Carstensen, Stanford University professor and founding director of the Stanford Center on Longevity, leads the “New Map of Life” project, a study of the new directions people can take as they age. She will open Week Four with a lecture at 10:45 a.m. Monday, July 15 in the Amphitheater.
“What most excited us about the collaboration is Stanford Center on Longevity’s comprehensive approach to longevity, with a ‘New Map of Life’ project that challenges our assumptions and identifies interdisciplinary collaboration and public engagement as key to having the greatest impact and finding solutions to the problems — and opportunities — that longer lives present us with,” said Matt Ewalt, vice president and Emily and Richard Smucker Chair for Education. “In other words, the work of the Chautauqua community this week, and beyond, will inform and provide some direction for the ‘New Map of Life’ project.”
The National Institute on Aging has supported Carstensen’s work for over 25 years. She has received prestigious awards for her work and has published several academic articles.
In a Chicago Ideas Week talk, Carstensen said the new landscape of aging has received lots of attention.
“People are living longer, and societies are getting greyer. … You read about it in newspapers, we see it on television,” Carstensen said in her Ideas Week talk. “Sometimes I worry that we hear about aging so much, so often, that we’ve come to accept it with a kind of complacency.”
Humanity has new odds at survival, Carstensen said. Better nutrition, public health, education and medical care in many countries has led to a huge, sudden growth in human life expectancy. In the 20th century, human life expectancy grew more in years than it had in all past millennia combined. Carstensen said today’s lifespans are unprecedented.
“In historical terms, in a blink of an eye, we nearly doubled the length of the lives that we’re living,” Carstensen said in her talk.
In the early days of humanity, Carstensen said, life expectancy was estimated at 18 to 20 years. That grew to about 35 in the mid-19th century in the United States, to 79 years in the present day. And it is still growing.
On the other side of the coin, Carstensen said, fertility rates have dropped. Over the course of the 20th century, fertility rates fell by half.
“So we have people growing older, and fewer children being born,” Carstensen said in her talk. “Those two phenomena together lead to an aging society.”
This aging society comes with new demographics. By 2030, Carstensen said, approximately 20% of Americans will be over 65. Proportions abroad are also changing; in that same year, approximately 28% of Japanese citizens will be over 65.
Carstensen said these new demographics mean a new society — one where multiple generations can live together.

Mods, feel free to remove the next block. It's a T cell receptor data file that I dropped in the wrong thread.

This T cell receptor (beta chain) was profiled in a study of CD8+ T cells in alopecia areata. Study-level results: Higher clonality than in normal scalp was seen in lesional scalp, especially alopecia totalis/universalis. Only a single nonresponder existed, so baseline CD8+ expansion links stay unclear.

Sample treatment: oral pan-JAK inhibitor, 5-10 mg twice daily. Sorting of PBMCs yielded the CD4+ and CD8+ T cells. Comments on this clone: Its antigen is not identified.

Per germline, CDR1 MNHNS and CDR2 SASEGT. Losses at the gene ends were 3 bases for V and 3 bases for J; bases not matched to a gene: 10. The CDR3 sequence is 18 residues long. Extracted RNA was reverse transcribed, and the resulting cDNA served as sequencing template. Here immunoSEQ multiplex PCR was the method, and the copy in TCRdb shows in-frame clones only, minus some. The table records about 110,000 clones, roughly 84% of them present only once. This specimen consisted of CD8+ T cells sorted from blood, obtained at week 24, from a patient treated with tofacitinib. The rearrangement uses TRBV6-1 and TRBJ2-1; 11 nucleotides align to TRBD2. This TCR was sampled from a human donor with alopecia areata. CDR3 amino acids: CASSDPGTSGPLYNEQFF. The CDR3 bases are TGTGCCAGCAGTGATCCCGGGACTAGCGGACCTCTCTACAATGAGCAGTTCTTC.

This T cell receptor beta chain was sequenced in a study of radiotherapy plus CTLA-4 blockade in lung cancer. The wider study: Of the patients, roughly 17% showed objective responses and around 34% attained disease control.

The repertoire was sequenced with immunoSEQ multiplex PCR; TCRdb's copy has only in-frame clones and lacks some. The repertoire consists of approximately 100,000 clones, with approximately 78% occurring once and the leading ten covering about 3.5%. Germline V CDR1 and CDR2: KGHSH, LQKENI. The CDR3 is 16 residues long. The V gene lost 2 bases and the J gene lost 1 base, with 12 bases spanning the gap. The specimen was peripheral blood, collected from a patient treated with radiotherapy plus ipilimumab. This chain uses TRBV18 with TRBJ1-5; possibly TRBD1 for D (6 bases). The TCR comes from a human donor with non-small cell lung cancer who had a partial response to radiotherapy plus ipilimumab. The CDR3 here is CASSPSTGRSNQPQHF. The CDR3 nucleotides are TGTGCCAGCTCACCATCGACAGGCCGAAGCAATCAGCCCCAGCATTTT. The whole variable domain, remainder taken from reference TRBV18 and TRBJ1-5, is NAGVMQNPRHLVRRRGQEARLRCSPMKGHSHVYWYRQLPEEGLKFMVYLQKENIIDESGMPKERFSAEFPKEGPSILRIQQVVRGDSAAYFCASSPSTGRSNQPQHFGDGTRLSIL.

“We are at a point in human history where four, five, and conceivably six generations will be alive at the same time,” Carstensen said in her talk. “(This is) a stunning accomplishment of culture.”
But not everyone is celebrating this new era.
“We’ve got more time to spend with the people we love and to realize our goals and to pursue our dreams,” Carstensen said in her talk. “But that’s not the response that we’re hearing today. Instead, individuals are worried. They’re worried about their own aging, their own futures, their bodies, their minds, their financial security. Policymakers are worried about the sustainability of social programs.”
Carstensen attributed these anxieties to humans’ reliance on cultural norms — many of which are changing in the new demographics.
“We look to culture to tell us when to get an education, when to marry, when to start families, when to work, and when to retire,” Carstensen said in her talk. “And life expectancy increased so fast that culture hasn’t caught up.”
This culture, Carstensen said, is designed by and for young people: flights of stairs, miles-wide airports, medical research that focuses on acute diseases and injuries rather than the chronic ones associated with age.
Carstensen’s research focuses on the cultural changes associated with an aging culture: medical research, social support systems, accessible infrastructure. A society that supports older people, Carstensen said, will lead to an unprecedented social resource: experience.
“We need to do this because, if we build a culture that supports long life, top-heavy with experienced older citizens, we will have a resource never before available in human history,” she said in her talk. “We will have millions of older citizens with deep knowledge about practical matters of life, interested in younger generations and motivated to make a difference.”